People passing our house this year have noticed that our yard has spent almost the entire summer resembling a collapsed pile of old 2x4s rather than the lawn a rational family tries to avoid mowing all summer.
It all started when we noticed that the front door had stopped opening properly. The upper part of the door started scraping against the underside of the porch ceiling, and the door would stick open.
We learned that the crooked door meant a part of our home was sinking into the dirt and hauling the rest of the house off its foundation. The consequence was that we could either spend three times the actual value of the home to repair that portion of the building or demolish that broken bit for a fraction of the price. We elected to do the latter, treating the damaged section of the home like a cancerous tumor.
Our contractor demolished that portion of the house, and transformed our normally pristine front yard into a pile of debris, as if an inebriated King Kong had been playing pixie stix with 12-foot 2x4s, stopped mid-game because he ran out of beer, and then wandered into the forest to sleep it off.
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With the cancerous growth of the house tumor gone, the door did open normally. Unfortunately, it opened above a three foot drop that ended in a jagged debris field.
We immediately let everyone know to use the backdoor of our house until our contractor finished the porch we had decided would replace that demolished section of the house.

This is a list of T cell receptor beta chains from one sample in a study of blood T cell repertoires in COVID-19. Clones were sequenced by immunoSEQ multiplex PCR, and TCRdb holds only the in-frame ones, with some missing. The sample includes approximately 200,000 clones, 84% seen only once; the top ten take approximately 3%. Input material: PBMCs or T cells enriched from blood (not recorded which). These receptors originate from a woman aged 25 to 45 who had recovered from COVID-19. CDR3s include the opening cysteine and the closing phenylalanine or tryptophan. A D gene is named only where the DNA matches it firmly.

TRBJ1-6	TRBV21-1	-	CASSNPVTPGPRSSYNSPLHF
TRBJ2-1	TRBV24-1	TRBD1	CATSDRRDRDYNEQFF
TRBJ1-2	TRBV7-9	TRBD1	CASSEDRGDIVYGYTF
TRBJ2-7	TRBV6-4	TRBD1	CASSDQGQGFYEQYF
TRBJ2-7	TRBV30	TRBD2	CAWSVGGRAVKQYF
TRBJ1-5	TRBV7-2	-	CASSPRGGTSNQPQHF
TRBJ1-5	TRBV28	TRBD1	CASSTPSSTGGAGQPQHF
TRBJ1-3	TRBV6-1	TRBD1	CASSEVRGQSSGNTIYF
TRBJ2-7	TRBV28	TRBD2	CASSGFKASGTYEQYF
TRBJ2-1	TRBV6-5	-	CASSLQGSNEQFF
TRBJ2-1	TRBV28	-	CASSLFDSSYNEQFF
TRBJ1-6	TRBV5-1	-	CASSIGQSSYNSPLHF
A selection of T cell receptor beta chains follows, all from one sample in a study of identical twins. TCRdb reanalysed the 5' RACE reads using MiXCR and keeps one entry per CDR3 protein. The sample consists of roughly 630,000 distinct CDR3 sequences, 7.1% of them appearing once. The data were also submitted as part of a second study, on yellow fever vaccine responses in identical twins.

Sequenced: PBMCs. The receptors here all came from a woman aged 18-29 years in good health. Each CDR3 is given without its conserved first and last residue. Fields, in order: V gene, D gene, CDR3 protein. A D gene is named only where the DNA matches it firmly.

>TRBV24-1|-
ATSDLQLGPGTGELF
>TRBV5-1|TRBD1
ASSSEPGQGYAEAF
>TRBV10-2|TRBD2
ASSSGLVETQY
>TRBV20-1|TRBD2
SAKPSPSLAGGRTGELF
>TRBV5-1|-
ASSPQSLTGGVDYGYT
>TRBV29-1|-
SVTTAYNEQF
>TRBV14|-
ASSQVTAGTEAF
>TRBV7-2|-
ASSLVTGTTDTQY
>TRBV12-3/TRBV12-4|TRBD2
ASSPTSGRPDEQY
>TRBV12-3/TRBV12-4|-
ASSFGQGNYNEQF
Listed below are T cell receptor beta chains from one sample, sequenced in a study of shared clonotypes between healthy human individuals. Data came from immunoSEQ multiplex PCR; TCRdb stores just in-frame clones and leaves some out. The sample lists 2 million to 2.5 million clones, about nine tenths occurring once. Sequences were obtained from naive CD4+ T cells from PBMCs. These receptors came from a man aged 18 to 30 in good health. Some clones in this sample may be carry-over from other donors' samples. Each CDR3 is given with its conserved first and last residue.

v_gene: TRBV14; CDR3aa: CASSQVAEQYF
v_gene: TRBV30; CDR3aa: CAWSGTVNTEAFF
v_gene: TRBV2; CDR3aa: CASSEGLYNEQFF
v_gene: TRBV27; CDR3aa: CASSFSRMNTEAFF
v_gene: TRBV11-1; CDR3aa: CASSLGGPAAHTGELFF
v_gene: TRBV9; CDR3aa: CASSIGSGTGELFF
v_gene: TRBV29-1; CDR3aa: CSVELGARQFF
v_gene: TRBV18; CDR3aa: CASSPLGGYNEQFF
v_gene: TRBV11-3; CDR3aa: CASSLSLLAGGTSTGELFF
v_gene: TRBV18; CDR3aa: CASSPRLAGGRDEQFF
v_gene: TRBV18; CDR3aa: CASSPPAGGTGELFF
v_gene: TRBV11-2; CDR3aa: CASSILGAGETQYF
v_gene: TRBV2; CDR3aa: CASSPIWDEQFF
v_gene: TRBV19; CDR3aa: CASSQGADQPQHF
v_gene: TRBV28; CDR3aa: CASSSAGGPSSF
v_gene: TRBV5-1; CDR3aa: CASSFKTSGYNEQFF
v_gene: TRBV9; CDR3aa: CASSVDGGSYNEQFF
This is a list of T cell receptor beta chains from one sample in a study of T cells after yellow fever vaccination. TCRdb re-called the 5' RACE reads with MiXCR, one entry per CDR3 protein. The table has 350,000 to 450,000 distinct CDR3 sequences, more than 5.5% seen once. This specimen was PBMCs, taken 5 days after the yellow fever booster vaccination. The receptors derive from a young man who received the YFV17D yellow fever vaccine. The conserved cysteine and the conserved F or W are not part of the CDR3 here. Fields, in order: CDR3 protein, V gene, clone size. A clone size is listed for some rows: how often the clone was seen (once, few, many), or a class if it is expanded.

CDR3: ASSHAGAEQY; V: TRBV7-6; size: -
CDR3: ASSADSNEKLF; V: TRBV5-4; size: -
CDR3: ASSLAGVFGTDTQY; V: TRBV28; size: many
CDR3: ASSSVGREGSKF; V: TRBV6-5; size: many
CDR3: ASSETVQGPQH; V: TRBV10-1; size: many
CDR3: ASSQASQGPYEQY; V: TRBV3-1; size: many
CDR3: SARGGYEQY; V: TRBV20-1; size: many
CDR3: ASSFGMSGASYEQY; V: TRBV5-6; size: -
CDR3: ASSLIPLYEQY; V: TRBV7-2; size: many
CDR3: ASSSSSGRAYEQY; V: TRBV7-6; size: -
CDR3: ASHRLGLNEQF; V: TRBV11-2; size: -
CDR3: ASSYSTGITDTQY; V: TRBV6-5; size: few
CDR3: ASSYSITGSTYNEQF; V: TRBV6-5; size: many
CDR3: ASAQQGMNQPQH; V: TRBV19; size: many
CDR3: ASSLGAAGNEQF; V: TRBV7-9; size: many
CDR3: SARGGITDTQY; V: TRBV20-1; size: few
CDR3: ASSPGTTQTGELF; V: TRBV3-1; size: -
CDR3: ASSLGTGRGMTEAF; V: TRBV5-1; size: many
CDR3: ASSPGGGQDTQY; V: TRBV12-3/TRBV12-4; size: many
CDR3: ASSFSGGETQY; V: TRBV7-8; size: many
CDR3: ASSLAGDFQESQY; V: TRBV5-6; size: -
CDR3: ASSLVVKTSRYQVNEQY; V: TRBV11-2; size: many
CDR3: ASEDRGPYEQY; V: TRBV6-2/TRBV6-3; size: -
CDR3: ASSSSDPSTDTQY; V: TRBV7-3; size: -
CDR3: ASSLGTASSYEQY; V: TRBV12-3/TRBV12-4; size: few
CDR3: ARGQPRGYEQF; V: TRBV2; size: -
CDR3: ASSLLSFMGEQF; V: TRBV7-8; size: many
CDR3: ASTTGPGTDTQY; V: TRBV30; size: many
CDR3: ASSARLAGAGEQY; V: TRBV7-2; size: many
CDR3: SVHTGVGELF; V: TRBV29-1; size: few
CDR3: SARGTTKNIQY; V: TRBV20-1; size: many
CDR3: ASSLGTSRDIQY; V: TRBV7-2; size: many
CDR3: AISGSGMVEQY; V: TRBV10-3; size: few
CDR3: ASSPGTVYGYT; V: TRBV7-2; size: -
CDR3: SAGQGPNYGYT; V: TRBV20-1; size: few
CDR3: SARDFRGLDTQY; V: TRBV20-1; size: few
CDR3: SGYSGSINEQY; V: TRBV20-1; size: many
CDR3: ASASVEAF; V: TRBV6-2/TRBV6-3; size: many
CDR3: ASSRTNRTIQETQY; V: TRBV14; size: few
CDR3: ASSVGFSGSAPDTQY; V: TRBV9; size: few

You would think that I would learn quickly to use the alternate exit, but no. Like a person who casts a vote for a candidate whose positions turn out to be the exact opposite of what he promised, I am unable to shake off the impression that maybe this time the front door will behave like a door.
Apparently, I have a cartoon character’s ability to just step off into empty space and drop out of the camera frame leaving a cup of coffee suspended in the air for a fraction of a second until it too falls to the bottom of the abyss below.
I did that a couple of times as I was heading out for work after kissing my lovely wife.
Even when I returned home from work, it was still a surprise when I walked up to the front door and discovered that the sill of the door was a foot higher than my waist.
The front door had become like Lucy Van Pelt holding the football, and I was Charlie Brown, always thinking that it would be different this time.
It took some time, but eventually I woke up. There is hope in our family that in the near future, our house will return to normal, the stupid chaos that is part of the daily routine will end, and we’ll be able to feel pride in our home once more.
The home renovation project has taught me an amazing lesson in responding to the consequences of bad choices. The lesson, of course, is recognizing that instead of trying to change your home to suit your needs, it is easier to live out of the trunk of your car.